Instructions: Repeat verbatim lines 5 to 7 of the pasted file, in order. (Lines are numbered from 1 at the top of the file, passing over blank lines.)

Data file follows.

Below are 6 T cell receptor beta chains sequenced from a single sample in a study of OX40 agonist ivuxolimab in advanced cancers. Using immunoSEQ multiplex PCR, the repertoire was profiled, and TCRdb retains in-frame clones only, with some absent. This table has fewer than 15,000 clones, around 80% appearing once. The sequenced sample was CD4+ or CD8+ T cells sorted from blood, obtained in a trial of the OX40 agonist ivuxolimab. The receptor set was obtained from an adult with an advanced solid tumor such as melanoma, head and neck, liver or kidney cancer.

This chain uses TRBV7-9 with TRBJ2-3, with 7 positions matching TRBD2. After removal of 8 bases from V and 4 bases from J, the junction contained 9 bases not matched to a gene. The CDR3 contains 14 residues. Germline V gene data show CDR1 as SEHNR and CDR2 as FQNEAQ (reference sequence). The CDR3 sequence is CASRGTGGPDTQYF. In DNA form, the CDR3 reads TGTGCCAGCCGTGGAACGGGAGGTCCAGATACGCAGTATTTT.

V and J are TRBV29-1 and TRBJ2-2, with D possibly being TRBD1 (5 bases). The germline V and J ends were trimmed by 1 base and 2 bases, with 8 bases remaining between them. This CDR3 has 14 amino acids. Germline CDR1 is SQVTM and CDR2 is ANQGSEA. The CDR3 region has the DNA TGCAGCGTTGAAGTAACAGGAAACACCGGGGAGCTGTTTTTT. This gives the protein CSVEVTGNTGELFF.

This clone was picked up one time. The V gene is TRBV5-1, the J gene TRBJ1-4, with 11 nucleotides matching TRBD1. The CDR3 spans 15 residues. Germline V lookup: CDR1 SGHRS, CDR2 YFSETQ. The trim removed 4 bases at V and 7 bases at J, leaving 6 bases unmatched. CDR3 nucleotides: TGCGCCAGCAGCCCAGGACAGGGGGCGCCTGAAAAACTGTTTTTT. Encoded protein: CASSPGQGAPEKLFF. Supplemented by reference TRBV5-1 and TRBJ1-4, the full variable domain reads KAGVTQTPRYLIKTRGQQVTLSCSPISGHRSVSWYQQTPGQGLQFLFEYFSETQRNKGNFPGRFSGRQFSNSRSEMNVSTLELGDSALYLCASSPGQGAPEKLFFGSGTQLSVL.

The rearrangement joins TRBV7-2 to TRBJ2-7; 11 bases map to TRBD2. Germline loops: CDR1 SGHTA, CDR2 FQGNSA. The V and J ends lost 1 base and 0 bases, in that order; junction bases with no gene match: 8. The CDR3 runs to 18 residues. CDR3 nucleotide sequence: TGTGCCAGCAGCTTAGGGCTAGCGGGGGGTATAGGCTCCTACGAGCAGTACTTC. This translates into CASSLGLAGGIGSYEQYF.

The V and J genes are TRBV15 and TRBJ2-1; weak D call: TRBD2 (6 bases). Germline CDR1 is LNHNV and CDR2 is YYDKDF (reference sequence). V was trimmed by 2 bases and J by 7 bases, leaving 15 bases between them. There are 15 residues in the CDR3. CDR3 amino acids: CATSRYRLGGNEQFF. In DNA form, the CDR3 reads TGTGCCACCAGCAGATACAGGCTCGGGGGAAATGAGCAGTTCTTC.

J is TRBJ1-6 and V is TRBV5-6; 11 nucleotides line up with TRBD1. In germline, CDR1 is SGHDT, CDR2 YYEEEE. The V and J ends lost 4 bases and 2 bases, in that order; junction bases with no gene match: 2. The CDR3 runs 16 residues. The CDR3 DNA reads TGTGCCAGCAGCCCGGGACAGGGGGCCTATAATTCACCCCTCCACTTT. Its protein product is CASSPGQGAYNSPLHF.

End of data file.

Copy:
The rearrangement joins TRBV7-2 to TRBJ2-7; 11 bases map to TRBD2. Germline loops: CDR1 SGHTA, CDR2 FQGNSA. The V and J ends lost 1 base and 0 bases, in that order; junction bases with no gene match: 8. The CDR3 runs to 18 residues. CDR3 nucleotide sequence: TGTGCCAGCAGCTTAGGGCTAGCGGGGGGTATAGGCTCCTACGAGCAGTACTTC. This translates into CASSLGLAGGIGSYEQYF.

The V and J genes are TRBV15 and TRBJ2-1; weak D call: TRBD2 (6 bases). Germline CDR1 is LNHNV and CDR2 is YYDKDF (reference sequence). V was trimmed by 2 bases and J by 7 bases, leaving 15 bases between them. There are 15 residues in the CDR3. CDR3 amino acids: CATSRYRLGGNEQFF. In DNA form, the CDR3 reads TGTGCCACCAGCAGATACAGGCTCGGGGGAAATGAGCAGTTCTTC.

J is TRBJ1-6 and V is TRBV5-6; 11 nucleotides line up with TRBD1. In germline, CDR1 is SGHDT, CDR2 YYEEEE. The V and J ends lost 4 bases and 2 bases, in that order; junction bases with no gene match: 2. The CDR3 runs 16 residues. The CDR3 DNA reads TGTGCCAGCAGCCCGGGACAGGGGGCCTATAATTCACCCCTCCACTTT. Its protein product is CASSPGQGAYNSPLHF.